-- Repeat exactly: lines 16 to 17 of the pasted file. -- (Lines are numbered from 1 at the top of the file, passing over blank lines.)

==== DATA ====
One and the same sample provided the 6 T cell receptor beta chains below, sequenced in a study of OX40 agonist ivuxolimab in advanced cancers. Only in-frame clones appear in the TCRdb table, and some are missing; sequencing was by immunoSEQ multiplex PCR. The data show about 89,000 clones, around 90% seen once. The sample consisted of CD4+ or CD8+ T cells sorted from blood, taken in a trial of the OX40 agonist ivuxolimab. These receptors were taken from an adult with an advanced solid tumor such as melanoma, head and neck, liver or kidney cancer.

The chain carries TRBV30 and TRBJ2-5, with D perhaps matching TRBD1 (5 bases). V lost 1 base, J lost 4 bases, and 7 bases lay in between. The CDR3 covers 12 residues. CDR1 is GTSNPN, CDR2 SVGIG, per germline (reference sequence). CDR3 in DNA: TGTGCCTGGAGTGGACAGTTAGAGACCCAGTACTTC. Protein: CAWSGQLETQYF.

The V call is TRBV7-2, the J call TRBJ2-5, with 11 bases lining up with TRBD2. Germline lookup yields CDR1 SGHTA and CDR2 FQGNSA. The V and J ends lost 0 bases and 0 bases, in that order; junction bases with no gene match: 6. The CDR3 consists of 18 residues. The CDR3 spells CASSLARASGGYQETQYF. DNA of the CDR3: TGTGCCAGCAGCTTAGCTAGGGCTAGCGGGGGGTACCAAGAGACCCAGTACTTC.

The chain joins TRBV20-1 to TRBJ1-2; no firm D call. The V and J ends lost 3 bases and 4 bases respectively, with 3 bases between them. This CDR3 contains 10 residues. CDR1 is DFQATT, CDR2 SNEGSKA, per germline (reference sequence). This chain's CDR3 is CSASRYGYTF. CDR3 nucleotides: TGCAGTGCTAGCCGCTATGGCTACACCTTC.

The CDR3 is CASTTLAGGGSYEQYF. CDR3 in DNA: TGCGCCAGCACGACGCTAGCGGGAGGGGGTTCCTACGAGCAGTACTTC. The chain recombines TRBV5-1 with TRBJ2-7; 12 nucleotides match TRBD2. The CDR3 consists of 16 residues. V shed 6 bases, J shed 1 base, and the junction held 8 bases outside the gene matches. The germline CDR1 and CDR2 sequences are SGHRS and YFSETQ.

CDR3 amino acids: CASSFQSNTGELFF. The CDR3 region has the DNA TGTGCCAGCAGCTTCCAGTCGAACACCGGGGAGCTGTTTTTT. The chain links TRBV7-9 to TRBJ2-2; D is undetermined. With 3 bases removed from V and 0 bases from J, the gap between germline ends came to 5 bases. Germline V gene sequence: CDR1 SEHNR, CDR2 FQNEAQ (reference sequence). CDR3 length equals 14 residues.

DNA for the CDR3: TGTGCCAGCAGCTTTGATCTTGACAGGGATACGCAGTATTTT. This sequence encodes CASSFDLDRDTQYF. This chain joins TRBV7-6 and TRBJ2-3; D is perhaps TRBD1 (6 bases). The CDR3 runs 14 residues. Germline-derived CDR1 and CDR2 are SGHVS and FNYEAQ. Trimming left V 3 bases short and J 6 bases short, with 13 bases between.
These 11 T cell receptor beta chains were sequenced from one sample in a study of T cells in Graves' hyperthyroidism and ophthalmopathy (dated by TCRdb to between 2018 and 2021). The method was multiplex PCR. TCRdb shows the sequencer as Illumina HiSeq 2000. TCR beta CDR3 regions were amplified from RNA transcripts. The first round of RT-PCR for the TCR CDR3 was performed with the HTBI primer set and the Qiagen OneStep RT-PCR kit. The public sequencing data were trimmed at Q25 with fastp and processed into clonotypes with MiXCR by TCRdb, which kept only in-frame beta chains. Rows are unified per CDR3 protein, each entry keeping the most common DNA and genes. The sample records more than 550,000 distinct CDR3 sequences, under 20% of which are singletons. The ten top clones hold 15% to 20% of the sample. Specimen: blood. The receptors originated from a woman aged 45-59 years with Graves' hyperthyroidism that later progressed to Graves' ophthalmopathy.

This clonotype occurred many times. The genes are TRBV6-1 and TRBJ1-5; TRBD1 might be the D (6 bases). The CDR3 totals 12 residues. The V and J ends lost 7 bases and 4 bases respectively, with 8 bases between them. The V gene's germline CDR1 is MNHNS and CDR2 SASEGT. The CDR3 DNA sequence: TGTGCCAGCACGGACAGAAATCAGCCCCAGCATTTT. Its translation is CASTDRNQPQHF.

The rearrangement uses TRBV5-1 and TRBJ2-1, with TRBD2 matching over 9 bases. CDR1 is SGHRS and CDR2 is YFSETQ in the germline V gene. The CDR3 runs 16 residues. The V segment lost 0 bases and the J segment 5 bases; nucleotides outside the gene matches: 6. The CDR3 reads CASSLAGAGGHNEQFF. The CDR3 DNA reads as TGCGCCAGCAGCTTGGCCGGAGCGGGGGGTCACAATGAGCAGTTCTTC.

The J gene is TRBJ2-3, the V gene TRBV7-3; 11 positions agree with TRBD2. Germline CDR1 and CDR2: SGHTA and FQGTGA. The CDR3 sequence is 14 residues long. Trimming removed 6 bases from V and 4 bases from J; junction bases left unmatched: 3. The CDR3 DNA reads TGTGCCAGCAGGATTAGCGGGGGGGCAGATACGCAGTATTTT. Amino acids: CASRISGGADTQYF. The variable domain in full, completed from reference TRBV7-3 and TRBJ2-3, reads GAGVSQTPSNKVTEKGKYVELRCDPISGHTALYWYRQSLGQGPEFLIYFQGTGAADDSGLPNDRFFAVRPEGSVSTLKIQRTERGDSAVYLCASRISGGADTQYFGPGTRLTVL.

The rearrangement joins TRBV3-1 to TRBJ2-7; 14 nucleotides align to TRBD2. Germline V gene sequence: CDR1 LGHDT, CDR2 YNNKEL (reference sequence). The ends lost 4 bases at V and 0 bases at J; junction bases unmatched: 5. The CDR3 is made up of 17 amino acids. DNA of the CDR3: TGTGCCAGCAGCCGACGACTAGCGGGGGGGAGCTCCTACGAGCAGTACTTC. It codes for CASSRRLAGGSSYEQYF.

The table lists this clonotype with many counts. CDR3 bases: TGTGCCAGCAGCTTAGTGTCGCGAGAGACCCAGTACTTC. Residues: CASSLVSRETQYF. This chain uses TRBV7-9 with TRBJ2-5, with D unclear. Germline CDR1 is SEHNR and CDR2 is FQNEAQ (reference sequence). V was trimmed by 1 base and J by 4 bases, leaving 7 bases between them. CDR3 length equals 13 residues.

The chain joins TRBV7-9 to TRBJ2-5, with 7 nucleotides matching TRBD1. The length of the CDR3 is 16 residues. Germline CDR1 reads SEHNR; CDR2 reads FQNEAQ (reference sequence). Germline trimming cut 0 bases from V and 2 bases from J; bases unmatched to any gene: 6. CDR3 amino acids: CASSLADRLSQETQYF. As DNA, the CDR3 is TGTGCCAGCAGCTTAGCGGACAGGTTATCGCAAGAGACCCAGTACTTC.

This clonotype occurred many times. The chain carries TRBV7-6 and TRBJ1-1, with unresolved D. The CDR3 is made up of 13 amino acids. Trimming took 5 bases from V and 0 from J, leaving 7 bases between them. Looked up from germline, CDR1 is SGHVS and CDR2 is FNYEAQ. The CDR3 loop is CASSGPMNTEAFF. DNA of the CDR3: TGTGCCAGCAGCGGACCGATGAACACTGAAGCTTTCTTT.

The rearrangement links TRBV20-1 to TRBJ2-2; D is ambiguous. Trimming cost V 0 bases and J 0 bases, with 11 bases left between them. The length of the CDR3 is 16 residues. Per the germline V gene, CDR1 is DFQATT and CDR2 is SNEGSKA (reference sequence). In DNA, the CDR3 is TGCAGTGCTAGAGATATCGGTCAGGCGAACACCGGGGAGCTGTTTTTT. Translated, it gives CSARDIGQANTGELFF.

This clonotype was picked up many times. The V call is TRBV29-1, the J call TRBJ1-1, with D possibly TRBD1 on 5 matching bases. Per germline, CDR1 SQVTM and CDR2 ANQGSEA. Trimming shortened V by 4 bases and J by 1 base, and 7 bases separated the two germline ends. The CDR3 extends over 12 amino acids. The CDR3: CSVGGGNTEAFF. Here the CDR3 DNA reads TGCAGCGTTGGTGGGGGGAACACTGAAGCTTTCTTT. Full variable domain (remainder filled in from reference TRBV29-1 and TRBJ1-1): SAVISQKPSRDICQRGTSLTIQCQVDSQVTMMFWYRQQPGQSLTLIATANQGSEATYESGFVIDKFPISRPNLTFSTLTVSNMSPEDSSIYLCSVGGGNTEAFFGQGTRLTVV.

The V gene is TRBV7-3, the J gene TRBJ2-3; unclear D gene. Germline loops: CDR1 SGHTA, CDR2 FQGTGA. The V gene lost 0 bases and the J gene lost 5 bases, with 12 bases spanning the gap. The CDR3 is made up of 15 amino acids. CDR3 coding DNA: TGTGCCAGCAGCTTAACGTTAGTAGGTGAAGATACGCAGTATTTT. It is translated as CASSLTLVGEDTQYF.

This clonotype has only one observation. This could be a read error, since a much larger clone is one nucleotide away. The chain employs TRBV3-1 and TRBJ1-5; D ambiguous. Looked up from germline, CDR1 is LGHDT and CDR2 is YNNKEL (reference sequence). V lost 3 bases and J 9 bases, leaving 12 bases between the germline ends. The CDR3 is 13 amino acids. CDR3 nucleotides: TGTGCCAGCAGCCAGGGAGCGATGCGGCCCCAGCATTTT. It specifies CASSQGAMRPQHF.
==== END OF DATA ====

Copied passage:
The rearrangement links TRBV20-1 to TRBJ2-2; D is ambiguous. Trimming cost V 0 bases and J 0 bases, with 11 bases left between them. The length of the CDR3 is 16 residues. Per the germline V gene, CDR1 is DFQATT and CDR2 is SNEGSKA (reference sequence). In DNA, the CDR3 is TGCAGTGCTAGAGATATCGGTCAGGCGAACACCGGGGAGCTGTTTTTT. Translated, it gives CSARDIGQANTGELFF.

This clonotype was picked up many times. The V call is TRBV29-1, the J call TRBJ1-1, with D possibly TRBD1 on 5 matching bases. Per germline, CDR1 SQVTM and CDR2 ANQGSEA. Trimming shortened V by 4 bases and J by 1 base, and 7 bases separated the two germline ends. The CDR3 extends over 12 amino acids. The CDR3: CSVGGGNTEAFF. Here the CDR3 DNA reads TGCAGCGTTGGTGGGGGGAACACTGAAGCTTTCTTT. Full variable domain (remainder filled in from reference TRBV29-1 and TRBJ1-1): SAVISQKPSRDICQRGTSLTIQCQVDSQVTMMFWYRQQPGQSLTLIATANQGSEATYESGFVIDKFPISRPNLTFSTLTVSNMSPEDSSIYLCSVGGGNTEAFFGQGTRLTVV.